Shmuger and Linde have also come under fire for the high costs of some of their big event movies, including “Land of The Lost,” which cost some $200 million to make and market and will lose about $70 million, according to people close to the matter. A number of the team’s 2010 releases, among them “Robin Hood,” “The Wolfman” and the Iraq War drama “The Green Zone,” each have production budgets that exceed $100 million.
But, in the end, Shmuger and Linde’s undoing was not limited to their ill-fated movie picks and budget overruns.
Meyer privately told close associates that he would not fire the pair over a bad slate of films, since no studio is immune to the vagaries of the movie business and difficult-to-gauge audience tastes. People close to the studio said Meyer became unhappy with Shmuger and Linde’s inability to sustain a spirit of teamwork and put a stop to the turmoil that has roiled the studio’s executive suites.
In recent months, agents and producers who work with Universal privately voiced complaints that production and marketing executives were openly disparaging one another, assigning blame for movies that didn’t work and taking credit for those that did. Moreover, it was widely known that Langley and Shmuger did not get along.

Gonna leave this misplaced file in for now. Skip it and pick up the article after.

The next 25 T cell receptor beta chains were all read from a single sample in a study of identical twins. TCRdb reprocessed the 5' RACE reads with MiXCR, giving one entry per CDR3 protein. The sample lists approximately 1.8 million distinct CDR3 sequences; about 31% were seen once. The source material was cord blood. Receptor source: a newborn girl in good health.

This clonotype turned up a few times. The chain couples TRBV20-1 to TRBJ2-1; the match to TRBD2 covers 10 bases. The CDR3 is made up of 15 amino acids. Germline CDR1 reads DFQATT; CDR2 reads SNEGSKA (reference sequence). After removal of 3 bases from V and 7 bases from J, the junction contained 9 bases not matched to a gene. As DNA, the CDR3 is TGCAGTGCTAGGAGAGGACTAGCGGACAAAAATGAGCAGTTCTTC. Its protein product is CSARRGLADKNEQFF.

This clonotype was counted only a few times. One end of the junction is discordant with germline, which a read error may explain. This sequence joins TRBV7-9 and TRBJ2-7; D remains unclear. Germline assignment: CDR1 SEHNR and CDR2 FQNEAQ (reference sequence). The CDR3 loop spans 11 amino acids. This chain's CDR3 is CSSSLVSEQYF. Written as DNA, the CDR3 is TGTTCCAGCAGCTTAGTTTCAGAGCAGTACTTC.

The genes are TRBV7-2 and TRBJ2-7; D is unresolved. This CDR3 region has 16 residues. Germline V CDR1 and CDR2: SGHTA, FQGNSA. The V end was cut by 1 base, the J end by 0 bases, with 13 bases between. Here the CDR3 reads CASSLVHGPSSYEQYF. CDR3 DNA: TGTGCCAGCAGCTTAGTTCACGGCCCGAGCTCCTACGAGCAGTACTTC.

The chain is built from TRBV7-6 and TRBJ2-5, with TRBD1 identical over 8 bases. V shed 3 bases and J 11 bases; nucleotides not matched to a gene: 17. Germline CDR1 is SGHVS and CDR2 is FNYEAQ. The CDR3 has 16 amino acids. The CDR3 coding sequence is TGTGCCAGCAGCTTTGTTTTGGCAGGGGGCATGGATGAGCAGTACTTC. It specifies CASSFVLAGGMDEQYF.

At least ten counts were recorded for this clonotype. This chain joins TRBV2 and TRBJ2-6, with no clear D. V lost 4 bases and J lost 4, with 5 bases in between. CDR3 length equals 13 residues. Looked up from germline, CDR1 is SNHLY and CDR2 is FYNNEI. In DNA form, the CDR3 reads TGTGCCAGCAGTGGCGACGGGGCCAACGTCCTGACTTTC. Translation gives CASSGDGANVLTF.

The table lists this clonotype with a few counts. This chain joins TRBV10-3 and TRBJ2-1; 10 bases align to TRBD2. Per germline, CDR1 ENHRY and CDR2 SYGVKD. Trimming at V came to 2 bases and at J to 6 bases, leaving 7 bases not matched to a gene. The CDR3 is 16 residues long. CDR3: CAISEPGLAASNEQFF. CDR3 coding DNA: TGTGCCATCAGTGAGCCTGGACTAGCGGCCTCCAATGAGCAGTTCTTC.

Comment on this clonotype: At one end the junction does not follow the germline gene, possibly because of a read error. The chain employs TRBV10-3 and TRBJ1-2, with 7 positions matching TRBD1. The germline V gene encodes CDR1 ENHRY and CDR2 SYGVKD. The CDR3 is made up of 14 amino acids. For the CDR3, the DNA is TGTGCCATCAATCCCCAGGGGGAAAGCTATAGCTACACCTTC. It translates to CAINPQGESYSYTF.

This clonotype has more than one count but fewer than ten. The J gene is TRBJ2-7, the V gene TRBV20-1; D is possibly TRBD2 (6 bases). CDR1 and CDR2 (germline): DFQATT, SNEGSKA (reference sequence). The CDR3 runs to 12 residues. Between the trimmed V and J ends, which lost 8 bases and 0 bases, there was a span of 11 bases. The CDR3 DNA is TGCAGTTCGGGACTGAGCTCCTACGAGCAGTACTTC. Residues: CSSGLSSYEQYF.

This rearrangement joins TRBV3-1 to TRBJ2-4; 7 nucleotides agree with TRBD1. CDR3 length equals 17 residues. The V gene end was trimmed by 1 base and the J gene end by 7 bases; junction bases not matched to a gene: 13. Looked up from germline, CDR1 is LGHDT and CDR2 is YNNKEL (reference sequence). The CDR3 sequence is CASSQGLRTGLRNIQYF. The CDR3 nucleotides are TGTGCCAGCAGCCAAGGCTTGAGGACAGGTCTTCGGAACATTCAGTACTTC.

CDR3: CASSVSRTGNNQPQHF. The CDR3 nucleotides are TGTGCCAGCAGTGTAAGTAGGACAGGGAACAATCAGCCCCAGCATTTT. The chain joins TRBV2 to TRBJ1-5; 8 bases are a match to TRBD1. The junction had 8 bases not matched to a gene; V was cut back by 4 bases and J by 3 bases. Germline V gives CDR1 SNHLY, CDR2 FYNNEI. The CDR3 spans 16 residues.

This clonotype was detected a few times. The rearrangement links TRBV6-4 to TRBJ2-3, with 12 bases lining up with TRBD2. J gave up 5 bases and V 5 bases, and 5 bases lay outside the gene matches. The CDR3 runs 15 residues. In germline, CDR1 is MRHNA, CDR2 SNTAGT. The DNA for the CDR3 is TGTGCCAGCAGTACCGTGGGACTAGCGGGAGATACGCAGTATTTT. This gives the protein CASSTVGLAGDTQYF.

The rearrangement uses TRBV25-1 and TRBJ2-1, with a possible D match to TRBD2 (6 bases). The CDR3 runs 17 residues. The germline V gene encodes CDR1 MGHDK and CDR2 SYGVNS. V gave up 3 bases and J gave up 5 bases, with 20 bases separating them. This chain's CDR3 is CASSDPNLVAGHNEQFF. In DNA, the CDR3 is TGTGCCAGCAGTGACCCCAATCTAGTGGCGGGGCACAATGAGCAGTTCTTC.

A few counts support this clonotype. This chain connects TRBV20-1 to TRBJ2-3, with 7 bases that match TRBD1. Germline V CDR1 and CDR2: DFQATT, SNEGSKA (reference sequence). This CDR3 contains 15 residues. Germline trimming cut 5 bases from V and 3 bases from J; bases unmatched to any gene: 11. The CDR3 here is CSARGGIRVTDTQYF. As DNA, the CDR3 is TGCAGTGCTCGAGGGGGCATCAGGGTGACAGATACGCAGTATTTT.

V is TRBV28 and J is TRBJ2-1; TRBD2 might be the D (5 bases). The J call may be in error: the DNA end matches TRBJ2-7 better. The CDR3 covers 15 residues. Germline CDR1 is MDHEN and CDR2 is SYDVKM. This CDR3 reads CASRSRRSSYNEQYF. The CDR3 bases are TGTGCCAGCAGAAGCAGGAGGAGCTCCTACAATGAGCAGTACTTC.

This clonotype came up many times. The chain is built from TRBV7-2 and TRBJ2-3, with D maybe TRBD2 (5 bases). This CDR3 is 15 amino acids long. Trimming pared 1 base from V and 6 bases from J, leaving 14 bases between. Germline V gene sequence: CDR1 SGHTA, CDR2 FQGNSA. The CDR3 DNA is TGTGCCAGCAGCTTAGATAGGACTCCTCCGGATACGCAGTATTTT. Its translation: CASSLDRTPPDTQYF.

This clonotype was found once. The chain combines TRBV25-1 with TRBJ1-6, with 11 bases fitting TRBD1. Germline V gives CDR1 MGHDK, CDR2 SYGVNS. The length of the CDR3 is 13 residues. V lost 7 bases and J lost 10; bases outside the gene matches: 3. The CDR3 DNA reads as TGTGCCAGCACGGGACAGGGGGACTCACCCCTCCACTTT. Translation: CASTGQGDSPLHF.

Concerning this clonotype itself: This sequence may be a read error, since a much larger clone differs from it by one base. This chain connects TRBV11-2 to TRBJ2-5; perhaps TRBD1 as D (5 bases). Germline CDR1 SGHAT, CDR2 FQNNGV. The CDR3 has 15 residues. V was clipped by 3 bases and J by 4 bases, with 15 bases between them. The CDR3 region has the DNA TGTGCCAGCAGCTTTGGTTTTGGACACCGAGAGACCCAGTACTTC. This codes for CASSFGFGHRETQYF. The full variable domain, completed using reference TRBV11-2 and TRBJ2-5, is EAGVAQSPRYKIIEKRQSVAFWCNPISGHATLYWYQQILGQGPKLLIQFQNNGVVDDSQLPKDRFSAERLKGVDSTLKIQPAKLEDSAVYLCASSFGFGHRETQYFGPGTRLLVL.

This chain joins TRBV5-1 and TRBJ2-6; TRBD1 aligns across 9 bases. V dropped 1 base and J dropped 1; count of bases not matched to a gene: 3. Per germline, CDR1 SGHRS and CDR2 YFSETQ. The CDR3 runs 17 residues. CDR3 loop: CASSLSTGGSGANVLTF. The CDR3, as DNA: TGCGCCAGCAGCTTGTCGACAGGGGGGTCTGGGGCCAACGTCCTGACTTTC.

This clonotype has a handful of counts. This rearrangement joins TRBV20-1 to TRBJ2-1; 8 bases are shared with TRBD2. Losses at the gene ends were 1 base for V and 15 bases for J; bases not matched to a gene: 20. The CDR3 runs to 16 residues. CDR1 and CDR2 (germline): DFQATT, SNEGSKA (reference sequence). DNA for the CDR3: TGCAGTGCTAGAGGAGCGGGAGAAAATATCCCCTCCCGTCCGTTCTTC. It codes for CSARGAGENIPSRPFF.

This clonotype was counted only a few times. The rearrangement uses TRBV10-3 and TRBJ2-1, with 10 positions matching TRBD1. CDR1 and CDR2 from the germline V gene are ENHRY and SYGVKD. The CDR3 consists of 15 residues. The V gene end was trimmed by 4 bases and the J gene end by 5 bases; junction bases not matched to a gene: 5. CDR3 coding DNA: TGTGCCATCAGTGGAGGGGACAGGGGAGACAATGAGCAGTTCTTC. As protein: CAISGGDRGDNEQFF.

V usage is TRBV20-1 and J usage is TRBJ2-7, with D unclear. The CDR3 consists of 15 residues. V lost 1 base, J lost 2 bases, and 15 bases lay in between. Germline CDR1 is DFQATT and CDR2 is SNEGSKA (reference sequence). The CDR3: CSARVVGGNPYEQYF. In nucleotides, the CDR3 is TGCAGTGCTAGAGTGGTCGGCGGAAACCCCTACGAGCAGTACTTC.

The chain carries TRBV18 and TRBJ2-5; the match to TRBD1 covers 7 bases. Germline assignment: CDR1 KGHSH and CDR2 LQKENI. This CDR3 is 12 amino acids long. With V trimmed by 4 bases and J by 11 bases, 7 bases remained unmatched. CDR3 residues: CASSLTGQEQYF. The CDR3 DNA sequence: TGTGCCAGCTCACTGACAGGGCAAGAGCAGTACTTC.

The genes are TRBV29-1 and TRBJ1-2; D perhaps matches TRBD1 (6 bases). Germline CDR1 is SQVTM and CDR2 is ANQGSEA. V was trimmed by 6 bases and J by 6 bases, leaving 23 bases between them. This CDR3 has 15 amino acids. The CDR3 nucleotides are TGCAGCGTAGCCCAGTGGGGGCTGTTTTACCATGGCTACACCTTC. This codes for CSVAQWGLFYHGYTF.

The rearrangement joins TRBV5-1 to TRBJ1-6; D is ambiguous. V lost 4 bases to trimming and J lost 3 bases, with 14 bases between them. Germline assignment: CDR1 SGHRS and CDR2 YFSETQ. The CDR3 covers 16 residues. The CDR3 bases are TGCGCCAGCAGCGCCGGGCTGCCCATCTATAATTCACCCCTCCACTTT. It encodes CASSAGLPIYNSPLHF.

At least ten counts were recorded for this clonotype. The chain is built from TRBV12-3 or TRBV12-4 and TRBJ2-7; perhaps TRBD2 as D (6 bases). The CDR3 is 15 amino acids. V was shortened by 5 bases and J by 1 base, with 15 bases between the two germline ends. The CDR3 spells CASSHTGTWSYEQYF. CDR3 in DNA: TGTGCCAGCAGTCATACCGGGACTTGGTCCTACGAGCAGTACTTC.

People said that due to the infighting, Universal devolved into a counterproductive culture — something antithetical to the team-building environment Meyer had always insisted on both as a former partner at Creative Artists Agency and for the past 15 years at Universal.
Some blame Meyer for having put Shmuger and Linde in charge in the first place given their lack of experience at the difficult task of putting a slate of movies together and guiding them through the often arduous process of development, production and editing. Producers complained privately that they were sometimes frustrated by too much indecision at the studio. One filmmaker who declined to be identified said that he was put off by Shmuger’s “unsympathetic” bedside manner when, for example, the executive had to deliver bad news about a movie’s poor test screening.